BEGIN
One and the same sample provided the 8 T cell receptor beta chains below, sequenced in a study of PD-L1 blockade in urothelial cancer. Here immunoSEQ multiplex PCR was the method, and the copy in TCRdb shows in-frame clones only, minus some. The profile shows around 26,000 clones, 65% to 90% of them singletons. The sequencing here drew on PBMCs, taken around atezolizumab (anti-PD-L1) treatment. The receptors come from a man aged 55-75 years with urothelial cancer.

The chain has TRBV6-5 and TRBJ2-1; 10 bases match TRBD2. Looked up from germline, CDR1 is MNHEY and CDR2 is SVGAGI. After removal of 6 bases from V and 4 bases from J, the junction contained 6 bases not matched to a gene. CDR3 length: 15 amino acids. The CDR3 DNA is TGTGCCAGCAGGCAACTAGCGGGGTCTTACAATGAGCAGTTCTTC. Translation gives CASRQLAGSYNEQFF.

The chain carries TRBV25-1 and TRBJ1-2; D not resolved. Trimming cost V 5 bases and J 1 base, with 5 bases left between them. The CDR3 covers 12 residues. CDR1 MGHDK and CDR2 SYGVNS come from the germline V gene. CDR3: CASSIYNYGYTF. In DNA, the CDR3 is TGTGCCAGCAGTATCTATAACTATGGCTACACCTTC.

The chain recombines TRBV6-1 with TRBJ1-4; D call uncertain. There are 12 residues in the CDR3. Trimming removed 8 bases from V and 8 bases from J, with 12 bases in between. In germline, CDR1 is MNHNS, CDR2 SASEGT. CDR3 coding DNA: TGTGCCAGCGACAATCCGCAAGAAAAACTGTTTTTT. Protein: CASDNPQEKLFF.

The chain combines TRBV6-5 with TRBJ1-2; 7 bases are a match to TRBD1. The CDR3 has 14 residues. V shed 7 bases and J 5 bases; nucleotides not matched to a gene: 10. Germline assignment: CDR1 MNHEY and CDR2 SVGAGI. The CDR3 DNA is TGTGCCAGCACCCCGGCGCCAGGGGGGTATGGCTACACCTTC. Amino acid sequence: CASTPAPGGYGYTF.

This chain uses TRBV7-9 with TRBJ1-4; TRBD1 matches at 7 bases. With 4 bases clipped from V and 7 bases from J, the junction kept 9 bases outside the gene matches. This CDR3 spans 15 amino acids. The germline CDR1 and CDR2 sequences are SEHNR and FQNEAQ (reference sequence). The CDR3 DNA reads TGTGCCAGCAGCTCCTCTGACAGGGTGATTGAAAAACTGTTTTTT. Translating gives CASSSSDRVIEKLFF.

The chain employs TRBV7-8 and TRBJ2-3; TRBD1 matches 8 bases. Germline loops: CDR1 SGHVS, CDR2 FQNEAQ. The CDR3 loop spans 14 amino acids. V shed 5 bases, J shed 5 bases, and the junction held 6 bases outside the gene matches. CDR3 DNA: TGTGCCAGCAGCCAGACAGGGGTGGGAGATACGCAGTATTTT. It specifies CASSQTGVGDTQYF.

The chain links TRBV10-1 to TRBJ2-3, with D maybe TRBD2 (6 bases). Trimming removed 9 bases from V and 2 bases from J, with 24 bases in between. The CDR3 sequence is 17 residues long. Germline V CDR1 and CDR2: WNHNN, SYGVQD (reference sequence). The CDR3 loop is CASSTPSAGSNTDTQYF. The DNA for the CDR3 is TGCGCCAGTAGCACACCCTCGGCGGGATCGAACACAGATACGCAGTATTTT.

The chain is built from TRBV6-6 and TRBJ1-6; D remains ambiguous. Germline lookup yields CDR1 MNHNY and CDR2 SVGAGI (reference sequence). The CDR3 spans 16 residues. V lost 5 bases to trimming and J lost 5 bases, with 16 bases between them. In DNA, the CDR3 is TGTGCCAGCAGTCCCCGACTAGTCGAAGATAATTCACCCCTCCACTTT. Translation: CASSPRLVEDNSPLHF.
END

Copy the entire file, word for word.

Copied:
One and the same sample provided the 8 T cell receptor beta chains below, sequenced in a study of PD-L1 blockade in urothelial cancer. Here immunoSEQ multiplex PCR was the method, and the copy in TCRdb shows in-frame clones only, minus some. The profile shows around 26,000 clones, 65% to 90% of them singletons. The sequencing here drew on PBMCs, taken around atezolizumab (anti-PD-L1) treatment. The receptors come from a man aged 55-75 years with urothelial cancer.

The chain has TRBV6-5 and TRBJ2-1; 10 bases match TRBD2. Looked up from germline, CDR1 is MNHEY and CDR2 is SVGAGI. After removal of 6 bases from V and 4 bases from J, the junction contained 6 bases not matched to a gene. CDR3 length: 15 amino acids. The CDR3 DNA is TGTGCCAGCAGGCAACTAGCGGGGTCTTACAATGAGCAGTTCTTC. Translation gives CASRQLAGSYNEQFF.

The chain carries TRBV25-1 and TRBJ1-2; D not resolved. Trimming cost V 5 bases and J 1 base, with 5 bases left between them. The CDR3 covers 12 residues. CDR1 MGHDK and CDR2 SYGVNS come from the germline V gene. CDR3: CASSIYNYGYTF. In DNA, the CDR3 is TGTGCCAGCAGTATCTATAACTATGGCTACACCTTC.

The chain recombines TRBV6-1 with TRBJ1-4; D call uncertain. There are 12 residues in the CDR3. Trimming removed 8 bases from V and 8 bases from J, with 12 bases in between. In germline, CDR1 is MNHNS, CDR2 SASEGT. CDR3 coding DNA: TGTGCCAGCGACAATCCGCAAGAAAAACTGTTTTTT. Protein: CASDNPQEKLFF.

The chain combines TRBV6-5 with TRBJ1-2; 7 bases are a match to TRBD1. The CDR3 has 14 residues. V shed 7 bases and J 5 bases; nucleotides not matched to a gene: 10. Germline assignment: CDR1 MNHEY and CDR2 SVGAGI. The CDR3 DNA is TGTGCCAGCACCCCGGCGCCAGGGGGGTATGGCTACACCTTC. Amino acid sequence: CASTPAPGGYGYTF.

This chain uses TRBV7-9 with TRBJ1-4; TRBD1 matches at 7 bases. With 4 bases clipped from V and 7 bases from J, the junction kept 9 bases outside the gene matches. This CDR3 spans 15 amino acids. The germline CDR1 and CDR2 sequences are SEHNR and FQNEAQ (reference sequence). The CDR3 DNA reads TGTGCCAGCAGCTCCTCTGACAGGGTGATTGAAAAACTGTTTTTT. Translating gives CASSSSDRVIEKLFF.

The chain employs TRBV7-8 and TRBJ2-3; TRBD1 matches 8 bases. Germline loops: CDR1 SGHVS, CDR2 FQNEAQ. The CDR3 loop spans 14 amino acids. V shed 5 bases, J shed 5 bases, and the junction held 6 bases outside the gene matches. CDR3 DNA: TGTGCCAGCAGCCAGACAGGGGTGGGAGATACGCAGTATTTT. It specifies CASSQTGVGDTQYF.

The chain links TRBV10-1 to TRBJ2-3, with D maybe TRBD2 (6 bases). Trimming removed 9 bases from V and 2 bases from J, with 24 bases in between. The CDR3 sequence is 17 residues long. Germline V CDR1 and CDR2: WNHNN, SYGVQD (reference sequence). The CDR3 loop is CASSTPSAGSNTDTQYF. The DNA for the CDR3 is TGCGCCAGTAGCACACCCTCGGCGGGATCGAACACAGATACGCAGTATTTT.

The chain is built from TRBV6-6 and TRBJ1-6; D remains ambiguous. Germline lookup yields CDR1 MNHNY and CDR2 SVGAGI (reference sequence). The CDR3 spans 16 residues. V lost 5 bases to trimming and J lost 5 bases, with 16 bases between them. In DNA, the CDR3 is TGTGCCAGCAGTCCCCGACTAGTCGAAGATAATTCACCCCTCCACTTT. Translation: CASSPRLVEDNSPLHF.